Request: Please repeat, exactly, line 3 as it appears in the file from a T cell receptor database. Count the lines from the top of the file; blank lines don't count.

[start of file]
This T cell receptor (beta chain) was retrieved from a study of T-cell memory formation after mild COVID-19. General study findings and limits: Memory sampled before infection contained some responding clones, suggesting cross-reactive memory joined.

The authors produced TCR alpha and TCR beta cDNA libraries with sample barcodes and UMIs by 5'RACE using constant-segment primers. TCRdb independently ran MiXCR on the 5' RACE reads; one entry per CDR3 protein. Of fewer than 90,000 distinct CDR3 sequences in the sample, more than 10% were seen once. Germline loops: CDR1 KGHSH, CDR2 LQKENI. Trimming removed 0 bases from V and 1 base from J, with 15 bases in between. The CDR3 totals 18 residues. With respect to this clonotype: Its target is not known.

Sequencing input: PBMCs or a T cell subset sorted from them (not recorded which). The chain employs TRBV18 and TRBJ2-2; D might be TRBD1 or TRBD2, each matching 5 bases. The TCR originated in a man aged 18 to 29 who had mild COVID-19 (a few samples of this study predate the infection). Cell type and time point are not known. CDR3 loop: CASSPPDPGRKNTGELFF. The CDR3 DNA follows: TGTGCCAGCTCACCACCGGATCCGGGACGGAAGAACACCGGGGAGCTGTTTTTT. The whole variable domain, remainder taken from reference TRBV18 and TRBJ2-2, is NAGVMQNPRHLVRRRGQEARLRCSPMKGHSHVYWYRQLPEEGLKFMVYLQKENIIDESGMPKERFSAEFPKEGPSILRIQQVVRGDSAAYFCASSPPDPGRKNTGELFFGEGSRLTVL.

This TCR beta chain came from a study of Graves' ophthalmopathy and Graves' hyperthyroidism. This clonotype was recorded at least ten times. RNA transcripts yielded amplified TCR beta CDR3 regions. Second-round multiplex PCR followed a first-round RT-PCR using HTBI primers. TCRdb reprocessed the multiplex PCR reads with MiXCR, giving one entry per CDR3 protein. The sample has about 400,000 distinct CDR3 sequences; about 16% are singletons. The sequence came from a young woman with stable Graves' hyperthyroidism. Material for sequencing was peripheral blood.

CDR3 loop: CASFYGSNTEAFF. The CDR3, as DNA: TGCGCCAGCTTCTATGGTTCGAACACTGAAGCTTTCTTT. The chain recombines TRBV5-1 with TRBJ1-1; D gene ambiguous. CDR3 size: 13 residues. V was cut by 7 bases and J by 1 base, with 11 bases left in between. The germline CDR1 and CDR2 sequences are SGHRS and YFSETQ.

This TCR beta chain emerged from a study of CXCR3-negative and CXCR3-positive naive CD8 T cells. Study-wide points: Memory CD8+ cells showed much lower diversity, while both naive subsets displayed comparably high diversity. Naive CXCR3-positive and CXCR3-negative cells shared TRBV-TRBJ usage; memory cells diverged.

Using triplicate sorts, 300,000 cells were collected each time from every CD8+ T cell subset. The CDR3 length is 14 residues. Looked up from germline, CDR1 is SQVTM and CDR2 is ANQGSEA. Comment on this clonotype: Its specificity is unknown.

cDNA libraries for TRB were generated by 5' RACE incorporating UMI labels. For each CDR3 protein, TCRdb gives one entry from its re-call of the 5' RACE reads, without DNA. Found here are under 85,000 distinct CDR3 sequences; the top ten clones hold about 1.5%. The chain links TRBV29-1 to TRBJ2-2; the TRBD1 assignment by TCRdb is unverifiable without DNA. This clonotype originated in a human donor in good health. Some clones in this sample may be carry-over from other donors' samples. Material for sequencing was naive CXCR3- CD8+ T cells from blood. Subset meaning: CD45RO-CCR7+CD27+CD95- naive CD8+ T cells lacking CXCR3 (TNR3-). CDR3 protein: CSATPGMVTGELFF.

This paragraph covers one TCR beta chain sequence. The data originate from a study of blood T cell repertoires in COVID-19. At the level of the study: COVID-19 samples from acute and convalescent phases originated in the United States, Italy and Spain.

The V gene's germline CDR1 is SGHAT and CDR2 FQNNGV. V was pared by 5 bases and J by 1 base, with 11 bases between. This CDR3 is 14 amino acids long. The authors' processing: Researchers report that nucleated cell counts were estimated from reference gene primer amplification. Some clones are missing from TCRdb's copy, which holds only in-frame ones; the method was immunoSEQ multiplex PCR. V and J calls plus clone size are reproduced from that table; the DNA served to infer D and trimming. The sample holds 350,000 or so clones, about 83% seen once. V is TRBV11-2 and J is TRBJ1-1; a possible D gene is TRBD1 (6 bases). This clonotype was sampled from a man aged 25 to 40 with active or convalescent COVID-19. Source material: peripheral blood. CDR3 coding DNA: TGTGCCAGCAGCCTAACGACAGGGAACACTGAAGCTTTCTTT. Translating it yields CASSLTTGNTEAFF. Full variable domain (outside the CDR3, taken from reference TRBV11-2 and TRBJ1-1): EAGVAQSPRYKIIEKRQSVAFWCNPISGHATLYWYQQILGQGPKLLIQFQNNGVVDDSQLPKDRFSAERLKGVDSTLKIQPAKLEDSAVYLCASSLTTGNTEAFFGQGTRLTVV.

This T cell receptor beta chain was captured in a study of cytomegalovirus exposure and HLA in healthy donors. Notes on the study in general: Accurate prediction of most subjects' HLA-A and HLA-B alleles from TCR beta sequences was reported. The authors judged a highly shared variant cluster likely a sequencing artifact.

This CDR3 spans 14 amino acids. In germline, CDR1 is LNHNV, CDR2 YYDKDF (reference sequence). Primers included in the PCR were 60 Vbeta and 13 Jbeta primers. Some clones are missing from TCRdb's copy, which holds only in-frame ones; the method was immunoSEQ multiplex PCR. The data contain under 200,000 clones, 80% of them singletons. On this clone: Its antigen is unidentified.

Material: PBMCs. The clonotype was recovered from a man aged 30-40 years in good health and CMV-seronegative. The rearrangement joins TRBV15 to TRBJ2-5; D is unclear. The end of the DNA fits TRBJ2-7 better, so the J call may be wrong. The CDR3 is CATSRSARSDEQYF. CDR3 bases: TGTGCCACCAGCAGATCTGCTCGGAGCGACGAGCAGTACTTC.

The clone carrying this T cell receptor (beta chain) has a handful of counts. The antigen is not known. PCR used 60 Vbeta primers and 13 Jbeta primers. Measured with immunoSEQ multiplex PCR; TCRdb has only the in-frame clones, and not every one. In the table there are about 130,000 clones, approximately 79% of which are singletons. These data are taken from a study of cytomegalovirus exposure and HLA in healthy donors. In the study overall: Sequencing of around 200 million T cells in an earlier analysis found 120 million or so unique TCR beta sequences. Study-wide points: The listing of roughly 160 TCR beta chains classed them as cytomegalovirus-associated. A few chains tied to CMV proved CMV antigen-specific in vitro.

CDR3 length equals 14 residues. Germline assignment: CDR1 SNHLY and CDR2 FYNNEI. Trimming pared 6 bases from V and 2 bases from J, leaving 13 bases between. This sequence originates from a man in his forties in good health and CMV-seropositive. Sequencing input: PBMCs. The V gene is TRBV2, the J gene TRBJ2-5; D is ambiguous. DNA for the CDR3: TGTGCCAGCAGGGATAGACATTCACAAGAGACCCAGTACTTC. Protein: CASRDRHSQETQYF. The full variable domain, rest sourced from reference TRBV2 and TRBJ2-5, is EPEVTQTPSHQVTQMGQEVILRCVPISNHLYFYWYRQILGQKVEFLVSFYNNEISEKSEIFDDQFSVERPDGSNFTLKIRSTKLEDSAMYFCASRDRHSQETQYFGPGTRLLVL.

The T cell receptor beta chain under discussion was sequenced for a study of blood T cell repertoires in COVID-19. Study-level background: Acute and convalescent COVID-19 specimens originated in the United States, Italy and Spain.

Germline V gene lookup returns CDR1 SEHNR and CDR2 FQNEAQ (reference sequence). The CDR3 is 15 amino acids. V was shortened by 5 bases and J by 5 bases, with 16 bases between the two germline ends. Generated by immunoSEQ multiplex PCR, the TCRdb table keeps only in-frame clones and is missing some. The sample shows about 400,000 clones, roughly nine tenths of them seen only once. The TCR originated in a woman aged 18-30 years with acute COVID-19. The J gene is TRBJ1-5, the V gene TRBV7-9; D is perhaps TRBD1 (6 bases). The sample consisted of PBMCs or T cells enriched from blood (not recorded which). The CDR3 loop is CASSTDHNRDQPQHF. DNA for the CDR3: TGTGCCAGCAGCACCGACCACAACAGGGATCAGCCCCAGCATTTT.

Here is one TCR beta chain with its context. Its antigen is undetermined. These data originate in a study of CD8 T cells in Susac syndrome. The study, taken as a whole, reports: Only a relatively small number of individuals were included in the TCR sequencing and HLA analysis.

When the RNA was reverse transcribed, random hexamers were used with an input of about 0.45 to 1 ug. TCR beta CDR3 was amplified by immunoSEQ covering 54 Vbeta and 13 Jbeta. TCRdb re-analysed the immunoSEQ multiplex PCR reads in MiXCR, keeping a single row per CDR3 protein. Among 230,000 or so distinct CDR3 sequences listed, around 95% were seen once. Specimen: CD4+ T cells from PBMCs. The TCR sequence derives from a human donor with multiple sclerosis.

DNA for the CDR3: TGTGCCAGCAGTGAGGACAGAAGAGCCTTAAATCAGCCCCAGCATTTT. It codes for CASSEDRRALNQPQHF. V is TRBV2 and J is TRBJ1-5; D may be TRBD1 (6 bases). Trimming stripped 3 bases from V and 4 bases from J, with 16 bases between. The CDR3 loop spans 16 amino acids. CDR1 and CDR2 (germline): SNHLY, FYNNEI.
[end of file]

Sequencing input: PBMCs or a T cell subset sorted from them (not recorded which). The chain employs TRBV18 and TRBJ2-2; D might be TRBD1 or TRBD2, each matching 5 bases. The TCR originated in a man aged 18 to 29 who had mild COVID-19 (a few samples of this study predate the infection). Cell type and time point are not known. CDR3 loop: CASSPPDPGRKNTGELFF. The CDR3 DNA follows: TGTGCCAGCTCACCACCGGATCCGGGACGGAAGAACACCGGGGAGCTGTTTTTT. The whole variable domain, remainder taken from reference TRBV18 and TRBJ2-2, is NAGVMQNPRHLVRRRGQEARLRCSPMKGHSHVYWYRQLPEEGLKFMVYLQKENIIDESGMPKERFSAEFPKEGPSILRIQQVVRGDSAAYFCASSPPDPGRKNTGELFFGEGSRLTVL.